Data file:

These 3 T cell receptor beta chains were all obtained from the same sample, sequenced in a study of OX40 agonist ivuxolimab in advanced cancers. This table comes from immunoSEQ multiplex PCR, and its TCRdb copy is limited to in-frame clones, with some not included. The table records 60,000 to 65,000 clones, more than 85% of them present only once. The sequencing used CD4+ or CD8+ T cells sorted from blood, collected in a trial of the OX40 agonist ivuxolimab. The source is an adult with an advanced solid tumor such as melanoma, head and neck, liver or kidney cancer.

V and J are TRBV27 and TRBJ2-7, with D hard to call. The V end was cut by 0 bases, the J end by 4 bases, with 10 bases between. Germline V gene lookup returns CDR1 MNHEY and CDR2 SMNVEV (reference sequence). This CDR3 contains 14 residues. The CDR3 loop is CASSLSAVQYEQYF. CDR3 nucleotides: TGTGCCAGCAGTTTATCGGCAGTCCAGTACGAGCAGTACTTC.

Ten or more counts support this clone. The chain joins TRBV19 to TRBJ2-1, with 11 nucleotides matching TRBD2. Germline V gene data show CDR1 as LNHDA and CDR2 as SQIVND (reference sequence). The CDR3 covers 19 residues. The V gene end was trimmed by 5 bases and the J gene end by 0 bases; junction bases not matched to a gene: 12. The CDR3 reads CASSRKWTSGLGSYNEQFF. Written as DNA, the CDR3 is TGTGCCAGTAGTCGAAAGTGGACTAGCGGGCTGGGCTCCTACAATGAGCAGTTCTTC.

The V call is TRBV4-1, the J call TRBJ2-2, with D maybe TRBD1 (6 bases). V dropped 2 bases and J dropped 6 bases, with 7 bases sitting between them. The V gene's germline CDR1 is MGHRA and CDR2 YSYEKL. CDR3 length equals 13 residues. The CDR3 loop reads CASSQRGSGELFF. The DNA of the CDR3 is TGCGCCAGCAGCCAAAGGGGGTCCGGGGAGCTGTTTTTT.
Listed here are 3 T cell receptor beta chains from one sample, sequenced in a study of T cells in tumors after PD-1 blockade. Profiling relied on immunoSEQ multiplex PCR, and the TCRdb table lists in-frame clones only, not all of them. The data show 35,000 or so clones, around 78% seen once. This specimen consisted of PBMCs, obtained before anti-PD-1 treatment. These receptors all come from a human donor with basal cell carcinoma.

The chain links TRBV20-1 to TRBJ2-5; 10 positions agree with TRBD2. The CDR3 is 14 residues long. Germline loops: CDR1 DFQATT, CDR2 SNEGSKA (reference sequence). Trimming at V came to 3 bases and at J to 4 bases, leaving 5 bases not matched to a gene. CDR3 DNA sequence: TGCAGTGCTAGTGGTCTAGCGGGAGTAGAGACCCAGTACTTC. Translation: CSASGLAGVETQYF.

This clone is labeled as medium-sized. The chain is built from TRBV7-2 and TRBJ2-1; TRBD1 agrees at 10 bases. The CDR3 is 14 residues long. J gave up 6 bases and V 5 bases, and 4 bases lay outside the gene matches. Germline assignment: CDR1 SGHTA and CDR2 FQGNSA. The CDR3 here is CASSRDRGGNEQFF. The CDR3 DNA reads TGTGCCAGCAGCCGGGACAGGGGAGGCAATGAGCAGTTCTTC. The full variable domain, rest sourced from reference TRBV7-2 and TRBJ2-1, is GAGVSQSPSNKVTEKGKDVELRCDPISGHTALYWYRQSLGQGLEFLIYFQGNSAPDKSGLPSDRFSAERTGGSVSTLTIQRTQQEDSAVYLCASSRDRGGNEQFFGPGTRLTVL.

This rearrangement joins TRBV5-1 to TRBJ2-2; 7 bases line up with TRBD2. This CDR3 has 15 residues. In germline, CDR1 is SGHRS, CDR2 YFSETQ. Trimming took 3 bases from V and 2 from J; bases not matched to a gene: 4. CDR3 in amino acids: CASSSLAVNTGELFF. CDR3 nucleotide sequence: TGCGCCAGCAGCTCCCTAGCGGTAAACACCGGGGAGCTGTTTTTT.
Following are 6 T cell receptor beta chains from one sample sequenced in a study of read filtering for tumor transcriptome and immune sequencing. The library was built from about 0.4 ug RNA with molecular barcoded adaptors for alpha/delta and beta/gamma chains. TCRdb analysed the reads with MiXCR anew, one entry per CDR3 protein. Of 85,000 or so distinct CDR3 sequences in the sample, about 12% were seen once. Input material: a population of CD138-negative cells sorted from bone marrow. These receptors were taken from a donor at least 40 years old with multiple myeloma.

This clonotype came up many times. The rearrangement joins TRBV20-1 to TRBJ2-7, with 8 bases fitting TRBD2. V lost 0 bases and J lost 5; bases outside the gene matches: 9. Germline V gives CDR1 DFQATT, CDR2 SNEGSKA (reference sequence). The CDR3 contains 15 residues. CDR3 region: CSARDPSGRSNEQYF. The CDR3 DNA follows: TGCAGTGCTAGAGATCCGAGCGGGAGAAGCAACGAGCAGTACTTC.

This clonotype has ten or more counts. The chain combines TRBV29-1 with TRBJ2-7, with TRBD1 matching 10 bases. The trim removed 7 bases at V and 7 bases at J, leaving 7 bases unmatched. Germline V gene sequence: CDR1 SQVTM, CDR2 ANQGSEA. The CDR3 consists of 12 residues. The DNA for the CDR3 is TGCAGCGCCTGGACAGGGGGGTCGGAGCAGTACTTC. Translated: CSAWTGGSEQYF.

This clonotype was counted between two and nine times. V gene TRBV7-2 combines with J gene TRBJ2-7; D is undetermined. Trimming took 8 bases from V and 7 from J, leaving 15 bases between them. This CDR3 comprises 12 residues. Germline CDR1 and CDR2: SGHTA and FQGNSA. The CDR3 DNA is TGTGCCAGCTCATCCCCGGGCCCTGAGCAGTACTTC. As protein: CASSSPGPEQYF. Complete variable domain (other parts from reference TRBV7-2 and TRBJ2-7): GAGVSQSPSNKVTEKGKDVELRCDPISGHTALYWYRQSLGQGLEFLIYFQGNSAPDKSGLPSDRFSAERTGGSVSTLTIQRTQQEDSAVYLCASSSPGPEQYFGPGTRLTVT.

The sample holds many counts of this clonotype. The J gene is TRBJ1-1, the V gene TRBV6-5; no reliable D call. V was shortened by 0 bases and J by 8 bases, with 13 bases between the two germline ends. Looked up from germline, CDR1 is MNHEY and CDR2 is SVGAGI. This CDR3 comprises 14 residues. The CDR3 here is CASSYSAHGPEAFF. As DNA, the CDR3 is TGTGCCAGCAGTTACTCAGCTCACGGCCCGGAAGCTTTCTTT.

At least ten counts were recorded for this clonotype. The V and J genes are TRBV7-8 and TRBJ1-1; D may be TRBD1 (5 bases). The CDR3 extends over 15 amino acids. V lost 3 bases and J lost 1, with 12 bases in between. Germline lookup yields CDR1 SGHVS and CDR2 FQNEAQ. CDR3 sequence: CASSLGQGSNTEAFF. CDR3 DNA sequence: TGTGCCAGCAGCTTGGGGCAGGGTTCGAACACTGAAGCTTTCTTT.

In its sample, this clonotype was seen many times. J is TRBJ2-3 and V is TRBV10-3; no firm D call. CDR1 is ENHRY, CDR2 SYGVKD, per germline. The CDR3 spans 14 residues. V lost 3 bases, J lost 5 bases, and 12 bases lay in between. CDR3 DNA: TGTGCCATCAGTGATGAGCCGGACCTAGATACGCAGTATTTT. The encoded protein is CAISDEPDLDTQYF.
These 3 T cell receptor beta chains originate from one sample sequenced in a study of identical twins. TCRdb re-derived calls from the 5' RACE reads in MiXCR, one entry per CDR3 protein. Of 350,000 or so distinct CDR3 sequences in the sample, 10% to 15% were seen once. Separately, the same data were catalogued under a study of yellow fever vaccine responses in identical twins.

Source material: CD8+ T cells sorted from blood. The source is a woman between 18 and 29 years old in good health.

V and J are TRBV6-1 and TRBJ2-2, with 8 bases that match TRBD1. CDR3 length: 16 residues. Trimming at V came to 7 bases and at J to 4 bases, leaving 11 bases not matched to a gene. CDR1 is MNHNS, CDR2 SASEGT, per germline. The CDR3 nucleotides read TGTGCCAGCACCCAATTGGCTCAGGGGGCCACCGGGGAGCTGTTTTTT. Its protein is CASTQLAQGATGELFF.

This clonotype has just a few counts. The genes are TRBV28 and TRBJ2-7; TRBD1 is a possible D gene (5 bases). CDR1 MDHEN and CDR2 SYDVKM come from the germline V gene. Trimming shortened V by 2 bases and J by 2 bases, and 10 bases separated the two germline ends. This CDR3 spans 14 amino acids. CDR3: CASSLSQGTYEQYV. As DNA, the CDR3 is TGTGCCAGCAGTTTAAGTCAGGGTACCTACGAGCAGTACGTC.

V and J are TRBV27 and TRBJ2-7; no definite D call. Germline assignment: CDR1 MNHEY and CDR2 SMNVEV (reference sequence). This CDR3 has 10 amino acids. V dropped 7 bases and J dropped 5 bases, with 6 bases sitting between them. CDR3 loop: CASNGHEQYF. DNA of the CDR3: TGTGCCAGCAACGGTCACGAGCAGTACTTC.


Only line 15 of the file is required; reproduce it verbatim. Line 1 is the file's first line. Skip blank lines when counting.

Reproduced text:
In its sample, this clonotype was seen many times. J is TRBJ2-3 and V is TRBV10-3; no firm D call. CDR1 is ENHRY, CDR2 SYGVKD, per germline. The CDR3 spans 14 residues. V lost 3 bases, J lost 5 bases, and 12 bases lay in between. CDR3 DNA: TGTGCCATCAGTGATGAGCCGGACCTAGATACGCAGTATTTT. The encoded protein is CAISDEPDLDTQYF.